November 24, 2003



EU Further Ease Poultry Inspections From Thailand

The European Union has further eased inspections of poultry from Thailand, ruling that there aren't any increased risks of residues of cancer-causing antibiotics in the food.

Veterinarians from the EU's 15 member states agreed to abandon the existing practice of testing 20% of all Thai poultry shipments and instead carry out random tests for nitrofuran - standard procedure for any food imports into the EU.

Nitrofurans are veterinary drugs whose use in food-producing animals is banned in the EU due to health concerns, including a possible increased risk of cancer in humans through long-term consumption.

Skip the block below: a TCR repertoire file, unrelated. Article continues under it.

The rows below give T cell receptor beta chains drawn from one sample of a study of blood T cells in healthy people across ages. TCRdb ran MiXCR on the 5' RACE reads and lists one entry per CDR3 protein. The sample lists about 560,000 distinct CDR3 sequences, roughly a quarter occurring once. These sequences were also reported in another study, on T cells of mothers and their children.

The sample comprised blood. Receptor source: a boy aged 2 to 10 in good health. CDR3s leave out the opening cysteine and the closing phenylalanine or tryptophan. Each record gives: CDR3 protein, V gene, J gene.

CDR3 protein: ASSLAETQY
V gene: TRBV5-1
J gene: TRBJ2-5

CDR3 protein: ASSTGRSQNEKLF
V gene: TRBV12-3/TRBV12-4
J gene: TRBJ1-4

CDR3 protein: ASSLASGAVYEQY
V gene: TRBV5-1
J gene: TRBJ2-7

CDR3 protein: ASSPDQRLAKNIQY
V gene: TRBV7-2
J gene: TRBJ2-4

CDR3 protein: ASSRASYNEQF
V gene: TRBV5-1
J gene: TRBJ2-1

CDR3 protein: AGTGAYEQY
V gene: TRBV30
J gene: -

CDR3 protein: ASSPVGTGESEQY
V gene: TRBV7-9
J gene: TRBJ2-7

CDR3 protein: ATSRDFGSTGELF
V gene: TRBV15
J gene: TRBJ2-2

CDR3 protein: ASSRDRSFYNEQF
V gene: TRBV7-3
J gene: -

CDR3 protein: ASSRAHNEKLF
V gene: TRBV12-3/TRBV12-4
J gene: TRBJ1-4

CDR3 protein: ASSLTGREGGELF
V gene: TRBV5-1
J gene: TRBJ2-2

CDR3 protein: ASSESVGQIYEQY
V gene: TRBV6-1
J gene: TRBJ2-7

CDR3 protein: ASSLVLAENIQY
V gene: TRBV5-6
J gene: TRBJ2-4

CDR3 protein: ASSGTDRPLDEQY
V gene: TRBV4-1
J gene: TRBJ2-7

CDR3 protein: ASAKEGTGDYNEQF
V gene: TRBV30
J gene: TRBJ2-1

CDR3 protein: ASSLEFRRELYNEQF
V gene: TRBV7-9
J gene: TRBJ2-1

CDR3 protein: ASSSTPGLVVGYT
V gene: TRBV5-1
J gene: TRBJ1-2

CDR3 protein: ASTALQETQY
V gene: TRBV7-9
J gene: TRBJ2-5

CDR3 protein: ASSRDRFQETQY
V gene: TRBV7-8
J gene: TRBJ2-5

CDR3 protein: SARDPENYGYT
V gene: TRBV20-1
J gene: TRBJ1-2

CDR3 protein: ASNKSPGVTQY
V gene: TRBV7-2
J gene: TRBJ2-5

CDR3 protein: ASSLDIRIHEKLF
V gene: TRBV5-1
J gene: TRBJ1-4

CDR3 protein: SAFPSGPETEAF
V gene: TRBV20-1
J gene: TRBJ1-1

The EU began testing 100% of Thai chicken and shrimp in March 2002 after traces of nitrofuran were found some shipments. Blanket inspections of shrimp were eliminated earlier this year and chicken inspections reduced to 20% after Thai authorities moved to control the problem at the source.

Most countries ban the use of nitrofuran and chloramphenicol in livestock. Thailand banned their use as well, but had not strictly enforced the ban.

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